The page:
Review: The Rules

The Rules11640957

Stacey Kade

Paper Back




1. Never trust anyone.

2. Remember they are always searching.

3. Don’t get involved.

4. Keep your head down.

5. Don’t fall in love.

Five simple rules. Ariane Tucker has followed them since the night she escaped from the genetics lab where she was created, the result of combining human and extraterrestrial DNA. Ariane’s survival—and that of her adoptive father—depends on her ability to blend in among the full-blooded humans in a small Wisconsin town, to hide in plain sight at her high school from those who seek to recover their lost (and expensive) “project.”

But when a cruel prank at school goes awry, it puts her in the path of Zane Bradshaw, the police chief’s son and someone who sees too much. Someone who really sees her. After years of trying to be invisible, Ariane finds the attention frightening—and utterly intoxicating. Suddenly, nothing is simple anymore, especially not the rules…


I do not even have words for this book. (How many times have I said THAT in my reviews?) I am truly in shock from its amazing-ness. I recently took a trip to Barnes and Noble to get some hard copy books to read on my cruise (I just got back) and I stumbled upon The Rules.  Now honestly, I saw this book, read the summary and put it back. But as I wandered around the store, it kind of grew on me and I found myself right back in front of it’s shelf. And that leads us to where I am now, addicted.

I read The Rules in one day. (And the next day I read the second in the series.  The Hunt.) I could not put it down. I was drawn in by Kade’s style of writing. It was fast pace and flowed seamlessly through the many facts and events that occurred. (Previously I read a book where the main character was named Kade, check it out! The Divine Path)

I was on the edge of my seat the entire time, sometimes with tears in my eyes. I mean, you really know a book is great when you are laughing, crying and shocked all at the same time, The Rules  delivers in this respect. The characters are a huge factor in this, Ariane is amazing and I guess Zane isn’t so bad either. (Just kidding I love Zane.)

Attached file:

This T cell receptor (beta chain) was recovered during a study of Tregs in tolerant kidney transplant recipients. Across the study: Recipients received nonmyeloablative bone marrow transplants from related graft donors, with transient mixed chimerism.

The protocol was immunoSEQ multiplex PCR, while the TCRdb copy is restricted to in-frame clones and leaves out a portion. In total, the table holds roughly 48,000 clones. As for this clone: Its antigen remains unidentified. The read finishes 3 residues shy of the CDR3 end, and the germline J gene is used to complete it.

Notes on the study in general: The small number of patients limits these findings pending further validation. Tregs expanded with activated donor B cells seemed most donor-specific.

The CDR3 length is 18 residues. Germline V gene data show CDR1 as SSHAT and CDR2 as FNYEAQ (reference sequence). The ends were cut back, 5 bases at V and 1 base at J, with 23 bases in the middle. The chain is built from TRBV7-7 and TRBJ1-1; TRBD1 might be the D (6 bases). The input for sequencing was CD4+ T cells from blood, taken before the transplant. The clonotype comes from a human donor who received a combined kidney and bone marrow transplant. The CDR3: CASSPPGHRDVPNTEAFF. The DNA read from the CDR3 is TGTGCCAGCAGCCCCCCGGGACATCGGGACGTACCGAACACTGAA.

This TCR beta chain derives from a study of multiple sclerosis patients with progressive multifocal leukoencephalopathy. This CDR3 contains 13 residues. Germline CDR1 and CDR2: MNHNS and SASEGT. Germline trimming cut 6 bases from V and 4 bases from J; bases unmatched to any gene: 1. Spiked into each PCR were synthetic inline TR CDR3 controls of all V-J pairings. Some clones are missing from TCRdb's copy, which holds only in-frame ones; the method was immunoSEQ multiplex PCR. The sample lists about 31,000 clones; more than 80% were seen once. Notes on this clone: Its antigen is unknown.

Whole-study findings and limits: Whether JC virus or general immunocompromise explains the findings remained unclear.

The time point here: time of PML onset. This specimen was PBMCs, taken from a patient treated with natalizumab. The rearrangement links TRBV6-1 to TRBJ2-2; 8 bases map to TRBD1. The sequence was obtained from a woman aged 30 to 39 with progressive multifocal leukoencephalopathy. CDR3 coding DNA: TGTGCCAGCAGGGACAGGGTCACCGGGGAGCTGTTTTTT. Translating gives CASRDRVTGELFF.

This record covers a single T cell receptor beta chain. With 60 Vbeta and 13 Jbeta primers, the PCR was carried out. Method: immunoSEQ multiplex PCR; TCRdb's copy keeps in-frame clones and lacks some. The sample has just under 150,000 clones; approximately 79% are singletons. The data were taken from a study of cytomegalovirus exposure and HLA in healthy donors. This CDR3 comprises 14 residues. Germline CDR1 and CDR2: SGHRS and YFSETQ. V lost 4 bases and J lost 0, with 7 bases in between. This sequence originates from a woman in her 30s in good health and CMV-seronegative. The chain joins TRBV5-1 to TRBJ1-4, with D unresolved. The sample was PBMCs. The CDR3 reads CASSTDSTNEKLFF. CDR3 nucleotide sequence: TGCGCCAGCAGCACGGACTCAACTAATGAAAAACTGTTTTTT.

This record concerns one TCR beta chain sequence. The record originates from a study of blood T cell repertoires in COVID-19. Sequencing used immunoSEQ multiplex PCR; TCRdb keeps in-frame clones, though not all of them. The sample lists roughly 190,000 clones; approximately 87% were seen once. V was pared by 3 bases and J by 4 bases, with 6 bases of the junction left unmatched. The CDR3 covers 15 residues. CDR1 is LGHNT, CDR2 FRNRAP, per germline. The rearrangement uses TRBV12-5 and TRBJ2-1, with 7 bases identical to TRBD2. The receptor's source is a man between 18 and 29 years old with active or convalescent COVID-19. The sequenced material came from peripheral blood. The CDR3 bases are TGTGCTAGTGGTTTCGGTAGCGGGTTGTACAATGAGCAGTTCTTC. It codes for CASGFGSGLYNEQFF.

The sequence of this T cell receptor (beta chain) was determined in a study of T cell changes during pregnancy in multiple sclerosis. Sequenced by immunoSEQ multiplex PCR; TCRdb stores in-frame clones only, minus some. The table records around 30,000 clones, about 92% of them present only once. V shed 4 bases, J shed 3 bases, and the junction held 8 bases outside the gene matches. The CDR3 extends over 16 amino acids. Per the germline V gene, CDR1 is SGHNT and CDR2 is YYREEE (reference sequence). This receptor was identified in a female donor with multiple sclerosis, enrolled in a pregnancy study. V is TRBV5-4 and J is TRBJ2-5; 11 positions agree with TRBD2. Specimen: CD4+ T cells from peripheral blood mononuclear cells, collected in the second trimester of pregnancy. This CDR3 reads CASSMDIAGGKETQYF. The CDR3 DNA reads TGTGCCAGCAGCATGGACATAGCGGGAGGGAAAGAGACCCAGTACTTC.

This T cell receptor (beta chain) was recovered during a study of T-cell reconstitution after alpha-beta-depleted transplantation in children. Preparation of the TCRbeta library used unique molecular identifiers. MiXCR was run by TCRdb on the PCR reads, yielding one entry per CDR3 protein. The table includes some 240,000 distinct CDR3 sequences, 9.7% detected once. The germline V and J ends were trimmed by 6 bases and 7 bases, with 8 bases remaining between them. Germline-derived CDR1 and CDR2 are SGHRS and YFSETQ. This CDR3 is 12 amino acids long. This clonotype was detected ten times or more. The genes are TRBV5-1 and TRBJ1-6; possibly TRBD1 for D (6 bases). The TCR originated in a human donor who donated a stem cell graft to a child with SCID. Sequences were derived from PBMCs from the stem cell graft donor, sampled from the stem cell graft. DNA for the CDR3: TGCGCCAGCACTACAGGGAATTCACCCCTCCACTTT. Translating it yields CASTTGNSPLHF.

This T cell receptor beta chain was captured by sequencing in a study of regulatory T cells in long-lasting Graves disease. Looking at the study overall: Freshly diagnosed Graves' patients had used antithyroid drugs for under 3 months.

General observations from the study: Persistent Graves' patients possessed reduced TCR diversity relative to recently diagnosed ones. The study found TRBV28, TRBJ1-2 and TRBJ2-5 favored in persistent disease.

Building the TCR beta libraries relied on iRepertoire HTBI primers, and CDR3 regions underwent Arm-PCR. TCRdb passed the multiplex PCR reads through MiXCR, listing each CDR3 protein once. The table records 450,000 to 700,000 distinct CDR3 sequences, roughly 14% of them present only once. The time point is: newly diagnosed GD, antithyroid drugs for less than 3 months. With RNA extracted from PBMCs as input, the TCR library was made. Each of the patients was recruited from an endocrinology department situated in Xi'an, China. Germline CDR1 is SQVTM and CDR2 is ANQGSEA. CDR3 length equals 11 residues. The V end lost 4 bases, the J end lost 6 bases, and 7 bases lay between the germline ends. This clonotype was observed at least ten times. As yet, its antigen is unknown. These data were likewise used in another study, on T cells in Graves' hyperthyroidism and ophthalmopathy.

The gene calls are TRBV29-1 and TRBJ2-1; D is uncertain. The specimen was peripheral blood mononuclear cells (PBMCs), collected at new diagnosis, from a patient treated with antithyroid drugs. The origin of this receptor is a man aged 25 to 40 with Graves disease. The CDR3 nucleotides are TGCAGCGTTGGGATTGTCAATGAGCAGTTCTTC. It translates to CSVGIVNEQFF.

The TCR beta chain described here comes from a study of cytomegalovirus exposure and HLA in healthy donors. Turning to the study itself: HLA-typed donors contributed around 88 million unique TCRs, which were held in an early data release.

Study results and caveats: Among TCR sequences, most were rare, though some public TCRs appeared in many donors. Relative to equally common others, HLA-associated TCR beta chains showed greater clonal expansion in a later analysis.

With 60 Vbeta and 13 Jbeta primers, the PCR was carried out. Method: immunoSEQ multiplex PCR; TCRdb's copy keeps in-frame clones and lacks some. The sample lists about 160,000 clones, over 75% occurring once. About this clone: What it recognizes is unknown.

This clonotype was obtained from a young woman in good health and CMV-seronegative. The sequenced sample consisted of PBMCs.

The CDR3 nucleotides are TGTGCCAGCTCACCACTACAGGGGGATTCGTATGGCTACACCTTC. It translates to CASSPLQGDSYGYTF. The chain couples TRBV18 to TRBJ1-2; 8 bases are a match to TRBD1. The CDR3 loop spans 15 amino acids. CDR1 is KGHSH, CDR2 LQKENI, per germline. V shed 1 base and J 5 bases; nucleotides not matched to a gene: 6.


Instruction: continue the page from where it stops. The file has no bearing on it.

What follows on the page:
Anyway, without giving too much away, the plot is nothing like what you expect. There are so many random things that happen as well as completely unexpected facts and events that it is impossible to know what will happen next.

The mixture of the intense, paranoid, on edge feeling that the book delivers to the reader is why I enjoyed it so much. But my favorite part has to be Ariane’s inner monologues. Seriously, Kade is a genious in terms of humor. Ariane says and thinks the funniest things, I found myself laughing while sunbathing on the cruise.

Is it wrong to say that this story was realistic? Because, I get it, it is not, but if things were to go down and alien cross species were produced, this is EXACTLY how I would expect it to happen. Everyone had real reactions including Ariane. I really appreciated the attention to detail that Kade added in order to increase the naive personality Ariane was supposed to have.

If you haven’t guessed it yet, I loved this book. It is one of my favorite books read so far this year (Behind Vampire Academy of course!) The Rules was just another case of don’t judge a book by its cover on so many levels.




Late Night Review: Monkey Talk

Monkey Talk monkey talk cover final

T. Lucas Earle

PDF Provided by Author


Monkey Talk is loosely based on the Chinese myth, the Monkey King, a timeless story about who belongs, and who doesn’t. In a future in which Chimps can give lectures on cybernetics, Mr. Towry is a Chimp with an attitude. Unfortunately, the rules are still “No shirt, no shoes, no service.”


I know I shouldn’t have been caught off guard by the fact that the main character was a personified monkey, but I was. The title could have led to so many different scenarios, and I find that reading the summary ruins plots for me. So going in blind, the monkey main character was a shock, but a pleasant surprise at that.

The take on the United States, and specifically the Boston area, that T. Lucas Earle takes is entirely entertaining and comical. Not so say it is not true. I think the truth in it is the quality that I liked most. The Boston area is described as an area of judging people. I can hardly disagree with this. People in this area care more about what a speaker looks like and how they carry themselves than the content of what they are saying.

It is hard for my to grab the actual concept of Monkey Talk because there are so many meanings I can assume. The entire story may be Mr. Towry realizing his animal nature, given away by the last thing we read, the fact that the cell is not what smells, but himself.  But maybe it was meant to expose the similarities we have with monkeys, besides evolution, and show the audience that we are not above other animals.

Monkey Talk is an interesting short story that is thought provoking for any audience. I actually think that maybe this story wasn’t intended for scholastic purposes, but a class could benefit greatly from reading this story. It reminded be of ones I had read in high school and even in some college classes.